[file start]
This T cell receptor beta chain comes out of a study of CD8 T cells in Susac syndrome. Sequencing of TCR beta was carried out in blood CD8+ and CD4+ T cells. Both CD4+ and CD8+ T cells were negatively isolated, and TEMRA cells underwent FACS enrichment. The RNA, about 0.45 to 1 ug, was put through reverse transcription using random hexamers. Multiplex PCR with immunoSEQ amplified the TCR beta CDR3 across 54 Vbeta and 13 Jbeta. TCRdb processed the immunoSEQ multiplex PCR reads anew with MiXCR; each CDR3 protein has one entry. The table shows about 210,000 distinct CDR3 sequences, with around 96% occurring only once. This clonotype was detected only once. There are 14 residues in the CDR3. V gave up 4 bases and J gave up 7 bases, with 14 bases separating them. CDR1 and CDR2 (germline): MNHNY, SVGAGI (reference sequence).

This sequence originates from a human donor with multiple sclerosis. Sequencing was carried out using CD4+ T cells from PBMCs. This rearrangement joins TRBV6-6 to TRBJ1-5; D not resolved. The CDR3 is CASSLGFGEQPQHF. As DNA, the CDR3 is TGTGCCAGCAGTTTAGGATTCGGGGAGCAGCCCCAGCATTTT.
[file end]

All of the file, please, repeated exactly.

This T cell receptor beta chain comes out of a study of CD8 T cells in Susac syndrome. Sequencing of TCR beta was carried out in blood CD8+ and CD4+ T cells. Both CD4+ and CD8+ T cells were negatively isolated, and TEMRA cells underwent FACS enrichment. The RNA, about 0.45 to 1 ug, was put through reverse transcription using random hexamers. Multiplex PCR with immunoSEQ amplified the TCR beta CDR3 across 54 Vbeta and 13 Jbeta. TCRdb processed the immunoSEQ multiplex PCR reads anew with MiXCR; each CDR3 protein has one entry. The table shows about 210,000 distinct CDR3 sequences, with around 96% occurring only once. This clonotype was detected only once. There are 14 residues in the CDR3. V gave up 4 bases and J gave up 7 bases, with 14 bases separating them. CDR1 and CDR2 (germline): MNHNY, SVGAGI (reference sequence).

This sequence originates from a human donor with multiple sclerosis. Sequencing was carried out using CD4+ T cells from PBMCs. This rearrangement joins TRBV6-6 to TRBJ1-5; D not resolved. The CDR3 is CASSLGFGEQPQHF. As DNA, the CDR3 is TGTGCCAGCAGTTTAGGATTCGGGGAGCAGCCCCAGCATTTT.